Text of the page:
The fundamentalist movement had been rattled by the inroads of intellectualism made by such developments as the “higher criticism” and its entrance into the curricula at theological schools. Smarting from the setback, they decided to “fight back,” as it were, against what were called the “modernists.” The theory of evolution seemed to repudiate the account in Genesis of how the Earth was populated and especially called into question the accepted view of the special role of human beings in the grand scheme of things.
The pastor of the Calvary Baptist Church was John Roach Straton. Mason Olds calls him the “unchallenged leader of the fundamentalist cause in New York City” (Ibid., 127). In early December, 1923, he brought together a group of well-known fundamentalists, including William Jennings Bryan, to “launch a campaign against the modernists.
Potter read the newspaper accounts of the meetings and reports of personal attacks against liberal ministers who were his personal acquaintances.” He decided to get involved. What followed became well-known as the “Straton-Potter debates.”
Five debates were to be held between Straton and Potter. The first one was held on December 20, 1923, at the Cavalry Baptist Church. It drew a crowd of 2,500 — more than could fit in the building. The subject was “Resolved, That the Bible Is the Infallible Word of God.” Potter took the negative position, of course, and was declared the winner.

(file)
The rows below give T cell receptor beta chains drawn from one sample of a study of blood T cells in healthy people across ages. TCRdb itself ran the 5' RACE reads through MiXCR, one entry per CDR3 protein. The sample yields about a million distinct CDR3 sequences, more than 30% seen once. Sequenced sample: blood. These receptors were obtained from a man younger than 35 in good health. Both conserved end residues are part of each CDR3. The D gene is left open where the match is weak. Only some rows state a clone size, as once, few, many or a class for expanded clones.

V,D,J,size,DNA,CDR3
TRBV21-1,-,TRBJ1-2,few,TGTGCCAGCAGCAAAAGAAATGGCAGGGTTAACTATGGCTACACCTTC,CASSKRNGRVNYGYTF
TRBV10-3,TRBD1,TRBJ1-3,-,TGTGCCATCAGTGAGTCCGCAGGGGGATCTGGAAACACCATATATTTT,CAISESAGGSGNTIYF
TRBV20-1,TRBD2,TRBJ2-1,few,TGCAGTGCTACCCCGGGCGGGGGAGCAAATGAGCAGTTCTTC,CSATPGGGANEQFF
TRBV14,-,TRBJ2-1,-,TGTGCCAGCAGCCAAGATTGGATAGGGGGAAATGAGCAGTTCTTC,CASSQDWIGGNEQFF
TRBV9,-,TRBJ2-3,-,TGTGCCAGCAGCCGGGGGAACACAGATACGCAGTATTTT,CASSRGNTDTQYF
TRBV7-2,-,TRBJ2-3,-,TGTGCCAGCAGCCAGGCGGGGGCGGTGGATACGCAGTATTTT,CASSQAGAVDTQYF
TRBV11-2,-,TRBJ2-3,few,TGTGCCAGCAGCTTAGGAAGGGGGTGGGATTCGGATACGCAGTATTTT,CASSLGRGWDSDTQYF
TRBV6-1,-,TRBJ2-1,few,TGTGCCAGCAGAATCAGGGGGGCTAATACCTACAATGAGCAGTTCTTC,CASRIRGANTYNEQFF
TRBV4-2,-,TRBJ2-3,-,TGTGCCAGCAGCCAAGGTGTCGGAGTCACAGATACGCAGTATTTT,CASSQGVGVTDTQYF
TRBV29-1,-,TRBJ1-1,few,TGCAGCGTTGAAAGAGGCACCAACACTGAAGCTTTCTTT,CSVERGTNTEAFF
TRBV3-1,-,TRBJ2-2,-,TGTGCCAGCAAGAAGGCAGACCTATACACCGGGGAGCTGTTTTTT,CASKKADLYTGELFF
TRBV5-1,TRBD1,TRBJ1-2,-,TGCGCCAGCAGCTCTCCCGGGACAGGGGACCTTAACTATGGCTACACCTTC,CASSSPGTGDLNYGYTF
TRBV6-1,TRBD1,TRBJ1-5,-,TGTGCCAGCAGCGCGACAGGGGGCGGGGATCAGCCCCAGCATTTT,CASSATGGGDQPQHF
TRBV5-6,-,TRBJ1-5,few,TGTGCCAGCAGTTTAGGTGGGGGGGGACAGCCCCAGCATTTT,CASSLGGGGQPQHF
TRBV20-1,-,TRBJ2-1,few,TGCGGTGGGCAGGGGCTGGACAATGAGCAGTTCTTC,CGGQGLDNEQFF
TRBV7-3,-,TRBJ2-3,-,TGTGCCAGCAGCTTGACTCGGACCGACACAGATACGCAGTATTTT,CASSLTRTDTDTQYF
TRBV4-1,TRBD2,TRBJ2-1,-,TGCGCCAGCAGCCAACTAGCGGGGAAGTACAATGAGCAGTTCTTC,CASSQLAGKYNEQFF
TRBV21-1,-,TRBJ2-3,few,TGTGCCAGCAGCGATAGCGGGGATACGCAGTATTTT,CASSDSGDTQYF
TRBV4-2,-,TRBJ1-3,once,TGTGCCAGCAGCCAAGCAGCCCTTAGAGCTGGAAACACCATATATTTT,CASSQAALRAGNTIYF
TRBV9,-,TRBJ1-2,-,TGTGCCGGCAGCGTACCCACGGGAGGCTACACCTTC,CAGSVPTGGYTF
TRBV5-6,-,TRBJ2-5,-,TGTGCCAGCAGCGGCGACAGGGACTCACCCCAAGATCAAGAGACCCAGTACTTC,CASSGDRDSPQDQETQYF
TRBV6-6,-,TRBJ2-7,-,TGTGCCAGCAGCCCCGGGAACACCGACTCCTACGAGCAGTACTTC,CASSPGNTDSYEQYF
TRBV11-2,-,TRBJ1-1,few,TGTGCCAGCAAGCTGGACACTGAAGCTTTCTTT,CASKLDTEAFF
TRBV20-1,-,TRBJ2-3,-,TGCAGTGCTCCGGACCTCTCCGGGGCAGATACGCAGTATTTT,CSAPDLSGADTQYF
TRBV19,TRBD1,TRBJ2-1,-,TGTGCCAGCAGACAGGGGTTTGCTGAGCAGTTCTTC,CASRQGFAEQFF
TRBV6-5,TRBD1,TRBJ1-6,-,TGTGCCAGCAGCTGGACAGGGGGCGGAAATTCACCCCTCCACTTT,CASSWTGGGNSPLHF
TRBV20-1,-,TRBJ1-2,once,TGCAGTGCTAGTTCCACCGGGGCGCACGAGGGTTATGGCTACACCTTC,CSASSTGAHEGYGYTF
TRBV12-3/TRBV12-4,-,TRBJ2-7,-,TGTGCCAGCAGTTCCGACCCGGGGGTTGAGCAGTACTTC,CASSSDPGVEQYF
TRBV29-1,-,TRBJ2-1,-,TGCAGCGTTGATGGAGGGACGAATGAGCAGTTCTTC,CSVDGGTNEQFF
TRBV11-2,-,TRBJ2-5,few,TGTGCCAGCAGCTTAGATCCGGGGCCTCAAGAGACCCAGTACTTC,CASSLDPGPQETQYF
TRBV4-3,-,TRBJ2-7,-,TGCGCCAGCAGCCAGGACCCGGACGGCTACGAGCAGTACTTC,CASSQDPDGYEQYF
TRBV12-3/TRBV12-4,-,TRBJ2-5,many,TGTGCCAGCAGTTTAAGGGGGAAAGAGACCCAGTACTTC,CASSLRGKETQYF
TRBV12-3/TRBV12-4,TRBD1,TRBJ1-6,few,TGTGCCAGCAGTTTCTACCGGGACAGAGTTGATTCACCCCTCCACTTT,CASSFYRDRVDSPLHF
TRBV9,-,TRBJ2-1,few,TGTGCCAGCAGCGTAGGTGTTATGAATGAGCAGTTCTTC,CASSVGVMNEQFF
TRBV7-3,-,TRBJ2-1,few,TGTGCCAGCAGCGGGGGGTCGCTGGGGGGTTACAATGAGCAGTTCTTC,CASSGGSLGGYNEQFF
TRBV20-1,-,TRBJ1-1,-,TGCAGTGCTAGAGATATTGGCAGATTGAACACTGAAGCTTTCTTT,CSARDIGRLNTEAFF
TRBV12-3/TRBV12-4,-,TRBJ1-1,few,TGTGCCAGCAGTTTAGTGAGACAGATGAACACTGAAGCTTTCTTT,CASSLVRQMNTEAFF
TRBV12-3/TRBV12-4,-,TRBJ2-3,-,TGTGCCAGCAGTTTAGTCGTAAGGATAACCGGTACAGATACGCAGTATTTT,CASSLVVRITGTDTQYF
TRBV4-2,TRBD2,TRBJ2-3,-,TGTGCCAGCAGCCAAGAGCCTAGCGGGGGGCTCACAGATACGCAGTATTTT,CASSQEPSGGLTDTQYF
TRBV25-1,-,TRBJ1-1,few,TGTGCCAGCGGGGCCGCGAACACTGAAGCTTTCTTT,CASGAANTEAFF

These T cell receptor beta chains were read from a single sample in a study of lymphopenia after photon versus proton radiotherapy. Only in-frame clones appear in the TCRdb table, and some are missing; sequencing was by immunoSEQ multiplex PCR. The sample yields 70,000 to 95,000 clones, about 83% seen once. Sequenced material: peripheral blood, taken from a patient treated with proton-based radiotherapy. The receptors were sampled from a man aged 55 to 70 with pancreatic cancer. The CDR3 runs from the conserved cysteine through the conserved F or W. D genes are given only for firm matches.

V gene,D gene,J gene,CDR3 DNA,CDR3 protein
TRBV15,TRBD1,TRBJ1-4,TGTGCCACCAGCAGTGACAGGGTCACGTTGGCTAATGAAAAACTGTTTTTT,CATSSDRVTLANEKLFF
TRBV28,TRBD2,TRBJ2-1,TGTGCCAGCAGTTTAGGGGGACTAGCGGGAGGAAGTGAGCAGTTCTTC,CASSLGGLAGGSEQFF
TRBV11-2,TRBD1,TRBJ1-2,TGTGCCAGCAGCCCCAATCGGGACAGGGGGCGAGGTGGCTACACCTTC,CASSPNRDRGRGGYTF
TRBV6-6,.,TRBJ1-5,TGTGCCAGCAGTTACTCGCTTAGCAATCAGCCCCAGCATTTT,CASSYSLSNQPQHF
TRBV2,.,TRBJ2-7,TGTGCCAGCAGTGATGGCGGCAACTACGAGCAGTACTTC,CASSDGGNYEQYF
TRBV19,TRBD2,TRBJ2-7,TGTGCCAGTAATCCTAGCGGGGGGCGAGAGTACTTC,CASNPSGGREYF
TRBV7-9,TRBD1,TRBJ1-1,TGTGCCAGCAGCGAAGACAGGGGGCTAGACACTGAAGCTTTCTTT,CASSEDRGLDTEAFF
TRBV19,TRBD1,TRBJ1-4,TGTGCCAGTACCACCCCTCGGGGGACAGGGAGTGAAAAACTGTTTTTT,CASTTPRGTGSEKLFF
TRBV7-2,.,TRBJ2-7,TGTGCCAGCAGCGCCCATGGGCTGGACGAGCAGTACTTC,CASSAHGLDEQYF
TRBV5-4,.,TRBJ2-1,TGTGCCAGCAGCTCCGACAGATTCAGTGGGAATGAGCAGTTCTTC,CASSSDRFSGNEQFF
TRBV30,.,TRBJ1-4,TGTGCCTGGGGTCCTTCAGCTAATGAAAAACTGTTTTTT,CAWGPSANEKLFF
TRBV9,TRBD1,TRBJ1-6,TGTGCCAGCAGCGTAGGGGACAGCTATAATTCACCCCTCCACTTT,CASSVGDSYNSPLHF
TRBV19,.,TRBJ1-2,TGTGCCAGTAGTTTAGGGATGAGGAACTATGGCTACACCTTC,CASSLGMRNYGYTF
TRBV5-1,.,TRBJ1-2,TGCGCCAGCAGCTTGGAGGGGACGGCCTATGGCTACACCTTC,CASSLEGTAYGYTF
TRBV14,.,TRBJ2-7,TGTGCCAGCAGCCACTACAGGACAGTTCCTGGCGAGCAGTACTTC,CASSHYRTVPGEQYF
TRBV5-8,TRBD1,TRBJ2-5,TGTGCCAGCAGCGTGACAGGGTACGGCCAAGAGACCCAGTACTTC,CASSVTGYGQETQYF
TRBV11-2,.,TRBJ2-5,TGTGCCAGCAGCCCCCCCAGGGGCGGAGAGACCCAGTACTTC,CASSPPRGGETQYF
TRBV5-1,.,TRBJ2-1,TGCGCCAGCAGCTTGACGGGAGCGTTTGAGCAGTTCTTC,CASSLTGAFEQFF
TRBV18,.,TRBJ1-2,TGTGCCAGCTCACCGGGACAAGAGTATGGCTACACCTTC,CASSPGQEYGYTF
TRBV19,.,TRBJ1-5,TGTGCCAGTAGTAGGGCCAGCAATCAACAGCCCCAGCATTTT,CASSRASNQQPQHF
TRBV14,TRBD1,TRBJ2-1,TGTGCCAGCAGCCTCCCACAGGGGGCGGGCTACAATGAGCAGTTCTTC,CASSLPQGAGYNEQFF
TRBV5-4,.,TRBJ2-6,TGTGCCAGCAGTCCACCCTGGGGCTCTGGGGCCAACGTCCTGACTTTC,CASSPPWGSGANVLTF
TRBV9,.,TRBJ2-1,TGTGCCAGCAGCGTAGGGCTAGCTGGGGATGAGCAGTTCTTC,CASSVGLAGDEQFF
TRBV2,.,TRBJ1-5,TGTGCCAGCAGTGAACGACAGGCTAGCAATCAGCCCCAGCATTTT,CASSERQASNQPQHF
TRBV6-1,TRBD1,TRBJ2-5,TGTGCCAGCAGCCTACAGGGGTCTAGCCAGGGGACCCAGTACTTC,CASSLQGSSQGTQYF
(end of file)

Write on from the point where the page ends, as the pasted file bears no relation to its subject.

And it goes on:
The next three debates were held at Carnegie Hall before a full house. The second debate was about five weeks later. It was called “Resolved, That the Earth and Man Came from Evolution.” The judges awarded the debate to Straton, but a radio poll found Potter the winner by a 57 to 43% margin.
The third debate was on March 22, 1924: “Resolved, That the Miraculous Virgin Birth of Jesus Christ Is a Fact and that It Is Essential Christian Doctrine.” Potter won the debate on a split decision — kind of like a boxing match, isn’t it?
Straton won the fourth debate in late April, arguing for the negative, of course, in a contest called “Resolved, that Jesus Christ was Entirely Man instead of Incarnate Deity.”
The fifth debate could not be scheduled because Potter could not get Straton to agree to follow through. The topic was to have been “Resolved, that Jesus Christ Will Return in Bodily Presence to this Earth and Establish the Reign of Universal Peace and Righteousness.”